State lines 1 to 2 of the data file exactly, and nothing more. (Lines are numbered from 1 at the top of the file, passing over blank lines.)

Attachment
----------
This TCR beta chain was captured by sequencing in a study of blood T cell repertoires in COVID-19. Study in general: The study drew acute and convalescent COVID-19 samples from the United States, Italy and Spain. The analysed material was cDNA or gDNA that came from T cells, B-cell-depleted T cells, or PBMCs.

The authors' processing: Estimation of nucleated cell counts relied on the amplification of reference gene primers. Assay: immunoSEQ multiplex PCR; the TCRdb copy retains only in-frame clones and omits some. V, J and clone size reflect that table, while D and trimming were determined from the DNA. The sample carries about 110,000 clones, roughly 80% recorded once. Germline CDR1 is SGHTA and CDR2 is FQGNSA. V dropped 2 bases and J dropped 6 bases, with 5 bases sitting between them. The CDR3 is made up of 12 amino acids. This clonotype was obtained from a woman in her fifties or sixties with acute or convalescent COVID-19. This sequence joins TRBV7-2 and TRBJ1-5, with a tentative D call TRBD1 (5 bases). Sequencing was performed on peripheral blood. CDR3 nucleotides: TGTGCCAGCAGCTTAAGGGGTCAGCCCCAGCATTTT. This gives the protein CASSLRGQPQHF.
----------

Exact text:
This TCR beta chain was captured by sequencing in a study of blood T cell repertoires in COVID-19. Study in general: The study drew acute and convalescent COVID-19 samples from the United States, Italy and Spain. The analysed material was cDNA or gDNA that came from T cells, B-cell-depleted T cells, or PBMCs.

The authors' processing: Estimation of nucleated cell counts relied on the amplification of reference gene primers. Assay: immunoSEQ multiplex PCR; the TCRdb copy retains only in-frame clones and omits some. V, J and clone size reflect that table, while D and trimming were determined from the DNA. The sample carries about 110,000 clones, roughly 80% recorded once. Germline CDR1 is SGHTA and CDR2 is FQGNSA. V dropped 2 bases and J dropped 6 bases, with 5 bases sitting between them. The CDR3 is made up of 12 amino acids. This clonotype was obtained from a woman in her fifties or sixties with acute or convalescent COVID-19. This sequence joins TRBV7-2 and TRBJ1-5, with a tentative D call TRBD1 (5 bases). Sequencing was performed on peripheral blood. CDR3 nucleotides: TGTGCCAGCAGCTTAAGGGGTCAGCCCCAGCATTTT. This gives the protein CASSLRGQPQHF.